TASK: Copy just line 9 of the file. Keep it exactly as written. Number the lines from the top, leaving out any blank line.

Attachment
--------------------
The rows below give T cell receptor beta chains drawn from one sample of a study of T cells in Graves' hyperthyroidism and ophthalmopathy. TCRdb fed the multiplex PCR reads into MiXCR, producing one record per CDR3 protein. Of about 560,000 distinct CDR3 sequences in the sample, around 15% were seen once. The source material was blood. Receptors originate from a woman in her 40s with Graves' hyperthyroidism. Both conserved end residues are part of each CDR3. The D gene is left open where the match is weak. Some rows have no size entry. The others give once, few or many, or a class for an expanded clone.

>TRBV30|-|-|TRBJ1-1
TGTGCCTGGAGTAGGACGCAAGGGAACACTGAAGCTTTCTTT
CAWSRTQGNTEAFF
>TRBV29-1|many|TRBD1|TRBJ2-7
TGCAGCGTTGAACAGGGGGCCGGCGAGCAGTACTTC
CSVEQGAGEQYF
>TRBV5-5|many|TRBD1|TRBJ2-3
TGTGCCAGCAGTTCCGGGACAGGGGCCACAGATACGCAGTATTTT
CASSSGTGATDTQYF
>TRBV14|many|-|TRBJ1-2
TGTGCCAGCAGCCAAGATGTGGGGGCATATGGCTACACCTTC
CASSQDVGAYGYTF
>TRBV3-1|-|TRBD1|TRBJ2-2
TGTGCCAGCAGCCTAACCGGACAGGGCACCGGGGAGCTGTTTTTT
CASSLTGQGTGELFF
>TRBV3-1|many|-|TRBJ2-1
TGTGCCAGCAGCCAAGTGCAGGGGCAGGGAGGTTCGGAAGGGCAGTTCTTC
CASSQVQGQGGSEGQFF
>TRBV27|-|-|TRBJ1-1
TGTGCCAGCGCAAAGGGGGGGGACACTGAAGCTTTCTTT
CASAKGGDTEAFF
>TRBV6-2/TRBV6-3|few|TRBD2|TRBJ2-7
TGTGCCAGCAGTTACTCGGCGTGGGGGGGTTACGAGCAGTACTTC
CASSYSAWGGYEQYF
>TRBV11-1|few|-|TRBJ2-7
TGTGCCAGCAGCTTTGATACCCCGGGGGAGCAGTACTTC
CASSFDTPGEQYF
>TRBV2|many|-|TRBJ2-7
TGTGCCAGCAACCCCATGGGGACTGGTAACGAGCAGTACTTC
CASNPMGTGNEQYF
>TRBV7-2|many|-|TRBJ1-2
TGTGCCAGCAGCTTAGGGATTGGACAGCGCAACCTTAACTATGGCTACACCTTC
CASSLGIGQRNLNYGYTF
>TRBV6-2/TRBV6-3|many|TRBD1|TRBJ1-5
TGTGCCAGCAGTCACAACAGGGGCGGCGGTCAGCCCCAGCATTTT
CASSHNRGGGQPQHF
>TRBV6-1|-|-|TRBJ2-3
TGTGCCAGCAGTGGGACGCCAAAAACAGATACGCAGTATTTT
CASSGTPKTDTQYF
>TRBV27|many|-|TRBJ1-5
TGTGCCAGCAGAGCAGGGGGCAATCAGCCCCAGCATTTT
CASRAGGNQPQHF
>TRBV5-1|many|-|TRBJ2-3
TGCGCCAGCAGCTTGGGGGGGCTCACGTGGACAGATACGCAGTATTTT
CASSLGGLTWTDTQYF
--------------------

TGTGCCAGCAGTTCCGGGACAGGGGCCACAGATACGCAGTATTTT